Demarcating indigenous lands is an important step to protect traditional peoples and fight the climate crisis
28 abril 2023
WWF-Brazil celebrates the resumption of these two important collegiate bodiesBy WWF-Brazil
The announcement by President Luiz Inácio Lula da Silva about the homologation of six indigenous lands in the country – the first since 2018 – is cause for celebration. The decrees were signed this Friday (28) during the ATL (Free Land Camp, in Portuguese) 2023, in Brasilia, and mark an important step towards nature conservation, facing the climate crisis and social justice in Brazil.
In addition to the approval of these six territories, it was announced the resumption of operations of the National Council for Indigenous Policy (CNPI, in Portuguese) – a collegiate body with the participation of the indigenous movement whose goal is to assess and propose improvements in public policies aimed at indigenous peoples –, and of the Management Committee of the National Policy for Territorial and Environmental Management of Indigenous Lands (PNGATI, in Portuguese), which was paralysed since 2017.
WWF-Brazil celebrates the resumption of these two important collegiate bodies, for this is the fulfilment of an electoral campaign pledge to once again open the government to the participation of organised civil society, a fundamental step to improve public policies. PNGATI is a policy of the utmost importance for Brazil, given that indigenous territories protect 13% of the national territory (about 25% of the Amazon) and are, therefore, central in the fight against climate change and to the conservation of biodiversity. It will not be possible to keep these territories protected if indigenous communities are unable to develop their life plans, if they cannot live well in these places.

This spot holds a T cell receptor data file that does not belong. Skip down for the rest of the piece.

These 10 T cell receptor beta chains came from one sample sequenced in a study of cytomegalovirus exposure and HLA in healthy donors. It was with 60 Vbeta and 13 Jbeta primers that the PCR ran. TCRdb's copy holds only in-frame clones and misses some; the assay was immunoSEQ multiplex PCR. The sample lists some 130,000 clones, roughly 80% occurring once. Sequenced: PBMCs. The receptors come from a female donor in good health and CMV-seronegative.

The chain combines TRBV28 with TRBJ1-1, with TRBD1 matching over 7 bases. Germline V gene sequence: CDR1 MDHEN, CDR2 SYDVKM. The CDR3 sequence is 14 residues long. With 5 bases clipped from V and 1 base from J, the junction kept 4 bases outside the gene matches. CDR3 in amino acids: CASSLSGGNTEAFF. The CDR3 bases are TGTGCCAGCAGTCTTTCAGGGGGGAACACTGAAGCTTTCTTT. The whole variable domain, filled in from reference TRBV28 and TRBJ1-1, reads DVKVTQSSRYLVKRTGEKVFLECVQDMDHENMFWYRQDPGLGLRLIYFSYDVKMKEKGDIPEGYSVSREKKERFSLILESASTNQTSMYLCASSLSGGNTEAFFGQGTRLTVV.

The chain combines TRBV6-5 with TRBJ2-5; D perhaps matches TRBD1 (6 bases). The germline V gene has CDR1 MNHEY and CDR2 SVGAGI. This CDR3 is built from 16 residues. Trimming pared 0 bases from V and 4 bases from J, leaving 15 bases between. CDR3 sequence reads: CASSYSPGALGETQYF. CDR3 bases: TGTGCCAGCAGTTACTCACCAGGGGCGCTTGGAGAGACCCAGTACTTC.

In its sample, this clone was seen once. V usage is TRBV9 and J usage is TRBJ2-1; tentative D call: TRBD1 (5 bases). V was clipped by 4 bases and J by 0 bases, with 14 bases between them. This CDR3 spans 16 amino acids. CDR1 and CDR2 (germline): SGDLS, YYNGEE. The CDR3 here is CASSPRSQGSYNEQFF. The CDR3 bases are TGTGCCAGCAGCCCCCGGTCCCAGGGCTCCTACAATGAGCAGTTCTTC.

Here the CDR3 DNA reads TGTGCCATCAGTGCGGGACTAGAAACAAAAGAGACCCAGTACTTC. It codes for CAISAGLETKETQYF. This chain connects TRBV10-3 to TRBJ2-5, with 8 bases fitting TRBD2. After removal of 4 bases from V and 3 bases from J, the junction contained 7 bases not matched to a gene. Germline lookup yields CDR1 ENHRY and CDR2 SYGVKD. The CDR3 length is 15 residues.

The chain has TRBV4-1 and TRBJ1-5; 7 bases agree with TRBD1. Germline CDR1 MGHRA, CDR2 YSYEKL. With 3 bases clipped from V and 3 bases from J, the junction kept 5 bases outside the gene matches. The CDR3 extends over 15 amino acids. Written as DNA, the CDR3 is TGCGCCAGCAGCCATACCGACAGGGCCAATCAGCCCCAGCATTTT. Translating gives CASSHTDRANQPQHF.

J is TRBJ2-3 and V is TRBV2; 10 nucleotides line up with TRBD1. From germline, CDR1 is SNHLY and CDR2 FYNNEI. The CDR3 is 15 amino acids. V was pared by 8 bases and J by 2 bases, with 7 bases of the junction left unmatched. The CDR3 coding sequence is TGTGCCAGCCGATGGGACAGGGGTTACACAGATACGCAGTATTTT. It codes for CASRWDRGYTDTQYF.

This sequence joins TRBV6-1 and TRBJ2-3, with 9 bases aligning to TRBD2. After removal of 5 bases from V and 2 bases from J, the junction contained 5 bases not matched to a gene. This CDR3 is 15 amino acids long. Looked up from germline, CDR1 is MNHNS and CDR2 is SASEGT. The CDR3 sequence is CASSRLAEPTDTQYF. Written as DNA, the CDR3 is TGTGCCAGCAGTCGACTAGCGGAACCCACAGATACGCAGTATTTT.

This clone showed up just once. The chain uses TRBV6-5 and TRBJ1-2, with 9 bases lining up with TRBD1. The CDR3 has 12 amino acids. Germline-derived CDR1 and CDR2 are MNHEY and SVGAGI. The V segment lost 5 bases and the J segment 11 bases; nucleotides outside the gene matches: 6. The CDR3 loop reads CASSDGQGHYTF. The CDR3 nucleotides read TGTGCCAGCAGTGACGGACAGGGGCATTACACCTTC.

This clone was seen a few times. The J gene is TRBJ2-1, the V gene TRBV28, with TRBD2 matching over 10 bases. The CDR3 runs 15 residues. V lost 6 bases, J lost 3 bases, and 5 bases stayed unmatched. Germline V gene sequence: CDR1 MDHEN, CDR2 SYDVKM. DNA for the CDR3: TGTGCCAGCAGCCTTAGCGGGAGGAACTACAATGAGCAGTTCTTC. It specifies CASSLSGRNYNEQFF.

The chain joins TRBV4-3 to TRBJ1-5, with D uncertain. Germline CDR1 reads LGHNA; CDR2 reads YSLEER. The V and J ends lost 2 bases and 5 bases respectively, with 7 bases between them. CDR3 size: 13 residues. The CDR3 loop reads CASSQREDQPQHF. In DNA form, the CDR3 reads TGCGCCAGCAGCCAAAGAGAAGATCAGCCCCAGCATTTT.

After years of escalating attacks on indigenous communities, the creation on January 1st of the new Ministry of Indigenous Peoples, chaired by Sônia Guajajara, and now the demarcation of six indigenous lands are effective actions to ensure the rights of these peoples and for the maintenance of Brazilian democracy. And its effects are positive for everyone.
Studies show that demarcated and duly protected indigenous territories are synonymous with standing forests and a drop in deforestation. The ways of life of communities and their ancestral knowledge contribute to the conservation of biomes, being fundamental to stop the progress of climate change. The demarcation of these territories, therefore, is a key element in the fight against global warming.
WWF-Brazil recognises that, after years of dismantling of the indigenous policy, these are very important initial steps, but it is aware that there are still many indigenous territories to be demarcated and protected. The health of Brazil and the planet depend on indigenous territories, essential for a future with socio-environmental justice.